About Stanley Fish
Stanley Fish is the Davidson-Kahn Distinguished University Professor and a professor of law at Florida International University, in Miami, and dean emeritus of the College of Liberal Arts and Sciences at the University of Illinois at Chicago. Mr. Fish has also taught at the University of California at Berkeley, Johns Hopkins and Duke University. He is the author of 10 books.
March 4, 2007, 9:36 pm
Is It Good for the Jews?
When I was growing up in the ’40s and ’50s, a single question was asked in my neighborhood of every piece of news, large or small, local or national: “Is it good for the Jews?” We have now learned to identify this question in all of its versions – Is it good for the Catholics? Is it good for the Latinos? Is it good for the gays? and on and on – as the paradigmatic question of identity politics, the politics that is derived not from some general, even universal, assertion of what is good, but from a particularized concern with insular interests. Is it good for us, for those of our kind, for our tribe?A community in which this question is central and even natural will be a community with a sense of its own precariousness. (No one ever asks, is it good for the white, male, Anglo-Saxon graduates of Princeton; it’s always good for them.)
Its members will think of themselves as perpetually under assault (even if the assault never comes), and as the likely victims of acts of discrimination and exclusion. (“No Irish need apply.”) As a result it will turn inward and present to the outside world a united and fiercely defensive face. It will be informed and haunted by a conviction that no matter how well things may seem to be going, it is only a matter of time before there is a knock on the door and someone comes in and takes it all away.
By all the available evidence, formal and informal, precariousness does not mark the situation of the Jewish community today, at least not in this country. Whether the measure is education, wealth, ownership of property, influence in the corridors of power, prominence in the professions, or accomplishments in the arts, Jews in the United States are visible and successful to a degree that is remarkable given their relatively small numbers (around 2 percent of the population). Yet as Professor Charles Small of Yale University reports, “Increasingly, Jewish communities around the world feel under threat,” and there are some Jews in this country who share this feeling, not because they are themselves threatened (although that does occasionally happen), but because they fear – in the spirit of Sinclair Lewis’s “It Can’t Happen Here” or Philip Roth’s “The Plot Against America” – that what is happening elsewhere may soon happen here.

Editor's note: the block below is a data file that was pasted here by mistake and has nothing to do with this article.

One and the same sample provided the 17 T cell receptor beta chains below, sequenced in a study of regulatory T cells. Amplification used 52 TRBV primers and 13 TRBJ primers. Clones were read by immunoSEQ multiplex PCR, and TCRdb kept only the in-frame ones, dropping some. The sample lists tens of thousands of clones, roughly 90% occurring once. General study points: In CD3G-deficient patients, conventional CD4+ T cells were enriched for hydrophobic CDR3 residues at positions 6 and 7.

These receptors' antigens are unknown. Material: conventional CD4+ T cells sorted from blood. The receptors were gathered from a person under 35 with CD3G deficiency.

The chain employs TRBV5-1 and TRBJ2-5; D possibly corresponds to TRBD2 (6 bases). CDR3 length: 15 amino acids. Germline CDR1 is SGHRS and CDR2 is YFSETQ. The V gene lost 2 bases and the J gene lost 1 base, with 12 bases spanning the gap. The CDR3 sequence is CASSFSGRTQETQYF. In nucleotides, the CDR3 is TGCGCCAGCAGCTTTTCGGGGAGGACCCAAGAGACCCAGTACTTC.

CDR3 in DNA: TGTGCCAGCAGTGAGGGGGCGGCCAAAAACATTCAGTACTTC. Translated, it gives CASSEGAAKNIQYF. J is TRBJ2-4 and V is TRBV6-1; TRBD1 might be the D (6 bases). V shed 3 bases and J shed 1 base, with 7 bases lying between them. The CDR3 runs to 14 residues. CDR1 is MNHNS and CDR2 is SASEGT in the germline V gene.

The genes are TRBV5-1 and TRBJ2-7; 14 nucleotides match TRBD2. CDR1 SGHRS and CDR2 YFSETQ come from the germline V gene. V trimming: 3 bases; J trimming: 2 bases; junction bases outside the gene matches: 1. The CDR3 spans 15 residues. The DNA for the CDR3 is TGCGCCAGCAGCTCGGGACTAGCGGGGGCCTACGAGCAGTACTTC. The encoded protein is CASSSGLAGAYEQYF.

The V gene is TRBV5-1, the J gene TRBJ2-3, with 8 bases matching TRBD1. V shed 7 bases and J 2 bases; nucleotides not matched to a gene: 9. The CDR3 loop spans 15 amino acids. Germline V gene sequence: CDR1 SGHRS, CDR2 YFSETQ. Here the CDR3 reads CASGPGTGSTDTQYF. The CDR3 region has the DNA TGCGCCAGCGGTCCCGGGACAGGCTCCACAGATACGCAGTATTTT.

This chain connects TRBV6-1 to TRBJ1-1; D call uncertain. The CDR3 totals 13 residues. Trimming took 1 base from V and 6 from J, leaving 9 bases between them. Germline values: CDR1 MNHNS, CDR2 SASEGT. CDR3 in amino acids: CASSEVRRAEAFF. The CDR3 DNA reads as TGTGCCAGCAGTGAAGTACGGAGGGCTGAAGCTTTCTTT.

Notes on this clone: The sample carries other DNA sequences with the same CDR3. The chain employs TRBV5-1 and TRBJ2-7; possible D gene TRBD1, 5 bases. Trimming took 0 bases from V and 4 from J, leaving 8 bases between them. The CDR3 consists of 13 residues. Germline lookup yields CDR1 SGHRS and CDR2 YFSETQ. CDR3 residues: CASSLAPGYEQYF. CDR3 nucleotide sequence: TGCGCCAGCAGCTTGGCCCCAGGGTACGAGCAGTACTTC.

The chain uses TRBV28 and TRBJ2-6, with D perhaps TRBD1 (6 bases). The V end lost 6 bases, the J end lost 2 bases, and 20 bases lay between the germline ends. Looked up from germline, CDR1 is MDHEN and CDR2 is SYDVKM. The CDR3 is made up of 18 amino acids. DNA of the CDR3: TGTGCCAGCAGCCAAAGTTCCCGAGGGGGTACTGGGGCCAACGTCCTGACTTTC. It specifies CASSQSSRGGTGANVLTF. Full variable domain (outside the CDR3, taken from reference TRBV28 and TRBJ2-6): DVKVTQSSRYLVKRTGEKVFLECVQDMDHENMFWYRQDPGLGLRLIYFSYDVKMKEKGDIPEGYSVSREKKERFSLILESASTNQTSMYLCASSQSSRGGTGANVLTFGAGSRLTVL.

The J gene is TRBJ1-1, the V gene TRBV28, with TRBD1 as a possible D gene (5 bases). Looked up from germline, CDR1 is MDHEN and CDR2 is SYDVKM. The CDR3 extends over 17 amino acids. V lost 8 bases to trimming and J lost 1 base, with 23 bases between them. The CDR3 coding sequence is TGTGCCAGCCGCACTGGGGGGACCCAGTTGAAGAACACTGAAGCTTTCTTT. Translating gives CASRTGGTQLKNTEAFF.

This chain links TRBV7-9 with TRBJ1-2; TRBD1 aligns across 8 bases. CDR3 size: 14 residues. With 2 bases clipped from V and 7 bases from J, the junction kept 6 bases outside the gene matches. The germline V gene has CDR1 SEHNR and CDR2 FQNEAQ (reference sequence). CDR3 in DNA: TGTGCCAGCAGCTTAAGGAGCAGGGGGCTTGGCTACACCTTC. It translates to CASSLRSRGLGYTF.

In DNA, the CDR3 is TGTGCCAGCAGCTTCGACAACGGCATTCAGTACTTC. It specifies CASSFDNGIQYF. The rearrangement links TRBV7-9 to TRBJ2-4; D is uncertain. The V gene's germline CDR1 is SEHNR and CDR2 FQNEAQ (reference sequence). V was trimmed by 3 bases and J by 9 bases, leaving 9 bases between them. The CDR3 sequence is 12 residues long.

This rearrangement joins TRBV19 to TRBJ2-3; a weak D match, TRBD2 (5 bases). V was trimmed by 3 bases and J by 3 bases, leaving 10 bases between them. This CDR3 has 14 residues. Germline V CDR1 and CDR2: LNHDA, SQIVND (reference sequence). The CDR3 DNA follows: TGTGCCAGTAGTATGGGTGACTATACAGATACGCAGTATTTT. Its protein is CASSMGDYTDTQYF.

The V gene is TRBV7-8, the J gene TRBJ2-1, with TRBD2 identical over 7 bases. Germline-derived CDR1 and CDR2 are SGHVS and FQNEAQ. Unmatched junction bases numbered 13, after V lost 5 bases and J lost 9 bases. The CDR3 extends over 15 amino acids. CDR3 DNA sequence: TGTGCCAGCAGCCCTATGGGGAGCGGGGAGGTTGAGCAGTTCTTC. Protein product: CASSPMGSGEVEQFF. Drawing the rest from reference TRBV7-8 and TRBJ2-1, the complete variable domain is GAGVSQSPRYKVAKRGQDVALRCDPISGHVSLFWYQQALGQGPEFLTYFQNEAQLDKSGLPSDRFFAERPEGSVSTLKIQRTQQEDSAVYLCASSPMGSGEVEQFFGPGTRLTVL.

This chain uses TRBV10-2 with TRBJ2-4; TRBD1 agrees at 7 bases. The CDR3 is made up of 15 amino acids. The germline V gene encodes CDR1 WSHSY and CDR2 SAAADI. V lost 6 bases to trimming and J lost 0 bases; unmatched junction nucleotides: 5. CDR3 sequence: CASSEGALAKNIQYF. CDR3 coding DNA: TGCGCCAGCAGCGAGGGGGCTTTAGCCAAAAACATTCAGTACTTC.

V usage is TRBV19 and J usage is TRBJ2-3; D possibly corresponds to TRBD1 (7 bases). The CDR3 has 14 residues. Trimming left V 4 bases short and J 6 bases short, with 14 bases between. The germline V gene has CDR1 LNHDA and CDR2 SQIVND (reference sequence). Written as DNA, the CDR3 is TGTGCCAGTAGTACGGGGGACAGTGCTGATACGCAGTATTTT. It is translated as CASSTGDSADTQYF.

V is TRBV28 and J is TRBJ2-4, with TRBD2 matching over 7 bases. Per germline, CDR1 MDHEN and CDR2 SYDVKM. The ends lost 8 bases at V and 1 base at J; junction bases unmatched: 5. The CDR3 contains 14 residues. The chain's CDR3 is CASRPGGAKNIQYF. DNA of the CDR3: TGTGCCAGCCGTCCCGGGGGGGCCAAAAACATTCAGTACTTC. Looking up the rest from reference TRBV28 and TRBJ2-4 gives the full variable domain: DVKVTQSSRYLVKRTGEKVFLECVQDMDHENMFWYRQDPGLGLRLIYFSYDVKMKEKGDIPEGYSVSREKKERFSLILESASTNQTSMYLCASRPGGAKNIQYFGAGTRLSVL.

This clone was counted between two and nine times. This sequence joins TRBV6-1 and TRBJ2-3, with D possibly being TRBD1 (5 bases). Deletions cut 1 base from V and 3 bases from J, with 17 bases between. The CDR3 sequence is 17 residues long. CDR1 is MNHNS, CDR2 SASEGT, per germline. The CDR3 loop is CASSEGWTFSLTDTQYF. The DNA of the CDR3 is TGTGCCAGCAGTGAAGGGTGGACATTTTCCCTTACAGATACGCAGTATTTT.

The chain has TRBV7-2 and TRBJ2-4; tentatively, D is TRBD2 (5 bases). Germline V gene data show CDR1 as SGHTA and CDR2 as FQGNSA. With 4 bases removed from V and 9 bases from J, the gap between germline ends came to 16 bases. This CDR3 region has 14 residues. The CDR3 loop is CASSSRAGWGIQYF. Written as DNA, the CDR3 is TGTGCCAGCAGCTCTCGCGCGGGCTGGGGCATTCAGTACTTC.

Why should they think that? Part of the answer is to be found in the relationship between three words – Israel, Iraq and anti-Semitism. Much of the world has been opposed to the Iraq war from its beginning, and now after four years 70 percent of Americans share the world’s opinion. Some who deplore the war believe that those who got us into it and cheered it on did so, at least in part, out of a desire to improve Israel’s position in the Middle East. Those who hold this view (and of course there are other analyses of the war’s origins) fear that the same people – with names like Wolfowitz, Pearle, Feith, Abrams, Kristol, Kagan, Krauthammer, Wurmser, Libby and Lieberman – are pushing for a strike against Iran, arguably a greater threat to Israel than Iraq ever was. Why, they ask, should our foreign policy be held hostage to the interests of a small country that is perfectly capable of defending itself and is guilty of treating the Palestinians, whose land it appropriated, in ways that are undemocratic and even, in the opinion of many, criminal?
A now famous answer to this question was given a year ago in the title of an article in the London Review of Books written by John Mearsheimer and Stephen Walt: “The Israel Lobby.” Mearsheimer and Walt contend that American Middle East policy “derives almost entirely from domestic politics, and especially the activities of the ‘Israel Lobby,’” which they describe as an incredibly powerful “coalition of individuals and organisations who actively work to steer U.S. foreign policy in a pro-Israel direction.” The goal of the coalition, they assert, is to get “America to help Israel remain the dominant regional power,” and so successful has it been that “the United States has become the de facto enabler of Israeli expansion in the Occupied Territories, making it complicit in the crimes perpetrated against the Palestinians.”So there you have it. The war was a huge mistake and is causing us no end of trouble at home and in the world at large. The lobby that led us into it is “a de facto agent for a foreign government” – Israel. Members of that lobby are largely, though not exclusively, Jewish.